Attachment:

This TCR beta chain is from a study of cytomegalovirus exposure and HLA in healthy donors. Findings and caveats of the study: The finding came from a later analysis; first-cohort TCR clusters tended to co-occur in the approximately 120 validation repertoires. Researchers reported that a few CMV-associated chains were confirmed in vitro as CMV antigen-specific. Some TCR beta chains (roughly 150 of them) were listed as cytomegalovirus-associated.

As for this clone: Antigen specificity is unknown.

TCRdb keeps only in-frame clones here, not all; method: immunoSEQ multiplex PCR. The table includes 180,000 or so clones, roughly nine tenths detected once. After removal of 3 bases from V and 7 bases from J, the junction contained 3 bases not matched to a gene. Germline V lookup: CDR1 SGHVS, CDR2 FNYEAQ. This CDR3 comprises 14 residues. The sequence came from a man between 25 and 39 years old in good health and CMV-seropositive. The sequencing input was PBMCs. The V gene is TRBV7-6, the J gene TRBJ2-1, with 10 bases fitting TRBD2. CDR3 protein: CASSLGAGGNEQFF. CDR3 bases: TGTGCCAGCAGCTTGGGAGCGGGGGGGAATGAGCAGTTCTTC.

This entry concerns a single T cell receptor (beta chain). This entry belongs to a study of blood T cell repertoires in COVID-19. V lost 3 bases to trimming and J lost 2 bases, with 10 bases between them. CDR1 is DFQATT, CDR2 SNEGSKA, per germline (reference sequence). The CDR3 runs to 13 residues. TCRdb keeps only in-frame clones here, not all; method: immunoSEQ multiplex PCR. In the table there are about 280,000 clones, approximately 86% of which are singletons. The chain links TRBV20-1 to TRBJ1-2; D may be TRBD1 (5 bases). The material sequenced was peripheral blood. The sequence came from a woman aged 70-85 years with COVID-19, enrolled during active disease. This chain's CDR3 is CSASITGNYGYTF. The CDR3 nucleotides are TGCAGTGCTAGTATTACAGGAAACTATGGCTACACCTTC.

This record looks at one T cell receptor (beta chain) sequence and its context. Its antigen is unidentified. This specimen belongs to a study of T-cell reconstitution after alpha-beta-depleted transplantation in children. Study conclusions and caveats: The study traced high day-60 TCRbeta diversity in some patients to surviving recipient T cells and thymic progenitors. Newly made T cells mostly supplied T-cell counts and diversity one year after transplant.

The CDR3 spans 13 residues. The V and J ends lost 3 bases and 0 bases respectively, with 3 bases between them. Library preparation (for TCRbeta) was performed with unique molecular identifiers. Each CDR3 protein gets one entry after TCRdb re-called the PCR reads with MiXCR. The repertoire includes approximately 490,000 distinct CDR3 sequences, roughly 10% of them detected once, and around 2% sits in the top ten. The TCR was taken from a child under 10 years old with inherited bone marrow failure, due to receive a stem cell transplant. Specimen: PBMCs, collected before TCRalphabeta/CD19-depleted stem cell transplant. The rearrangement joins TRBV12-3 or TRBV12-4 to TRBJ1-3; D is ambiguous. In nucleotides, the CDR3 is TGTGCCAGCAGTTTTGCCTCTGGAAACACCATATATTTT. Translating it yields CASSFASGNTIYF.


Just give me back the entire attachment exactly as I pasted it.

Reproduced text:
This TCR beta chain is from a study of cytomegalovirus exposure and HLA in healthy donors. Findings and caveats of the study: The finding came from a later analysis; first-cohort TCR clusters tended to co-occur in the approximately 120 validation repertoires. Researchers reported that a few CMV-associated chains were confirmed in vitro as CMV antigen-specific. Some TCR beta chains (roughly 150 of them) were listed as cytomegalovirus-associated.

As for this clone: Antigen specificity is unknown.

TCRdb keeps only in-frame clones here, not all; method: immunoSEQ multiplex PCR. The table includes 180,000 or so clones, roughly nine tenths detected once. After removal of 3 bases from V and 7 bases from J, the junction contained 3 bases not matched to a gene. Germline V lookup: CDR1 SGHVS, CDR2 FNYEAQ. This CDR3 comprises 14 residues. The sequence came from a man between 25 and 39 years old in good health and CMV-seropositive. The sequencing input was PBMCs. The V gene is TRBV7-6, the J gene TRBJ2-1, with 10 bases fitting TRBD2. CDR3 protein: CASSLGAGGNEQFF. CDR3 bases: TGTGCCAGCAGCTTGGGAGCGGGGGGGAATGAGCAGTTCTTC.

This entry concerns a single T cell receptor (beta chain). This entry belongs to a study of blood T cell repertoires in COVID-19. V lost 3 bases to trimming and J lost 2 bases, with 10 bases between them. CDR1 is DFQATT, CDR2 SNEGSKA, per germline (reference sequence). The CDR3 runs to 13 residues. TCRdb keeps only in-frame clones here, not all; method: immunoSEQ multiplex PCR. In the table there are about 280,000 clones, approximately 86% of which are singletons. The chain links TRBV20-1 to TRBJ1-2; D may be TRBD1 (5 bases). The material sequenced was peripheral blood. The sequence came from a woman aged 70-85 years with COVID-19, enrolled during active disease. This chain's CDR3 is CSASITGNYGYTF. The CDR3 nucleotides are TGCAGTGCTAGTATTACAGGAAACTATGGCTACACCTTC.

This record looks at one T cell receptor (beta chain) sequence and its context. Its antigen is unidentified. This specimen belongs to a study of T-cell reconstitution after alpha-beta-depleted transplantation in children. Study conclusions and caveats: The study traced high day-60 TCRbeta diversity in some patients to surviving recipient T cells and thymic progenitors. Newly made T cells mostly supplied T-cell counts and diversity one year after transplant.

The CDR3 spans 13 residues. The V and J ends lost 3 bases and 0 bases respectively, with 3 bases between them. Library preparation (for TCRbeta) was performed with unique molecular identifiers. Each CDR3 protein gets one entry after TCRdb re-called the PCR reads with MiXCR. The repertoire includes approximately 490,000 distinct CDR3 sequences, roughly 10% of them detected once, and around 2% sits in the top ten. The TCR was taken from a child under 10 years old with inherited bone marrow failure, due to receive a stem cell transplant. Specimen: PBMCs, collected before TCRalphabeta/CD19-depleted stem cell transplant. The rearrangement joins TRBV12-3 or TRBV12-4 to TRBJ1-3; D is ambiguous. In nucleotides, the CDR3 is TGTGCCAGCAGTTTTGCCTCTGGAAACACCATATATTTT. Translating it yields CASSFASGNTIYF.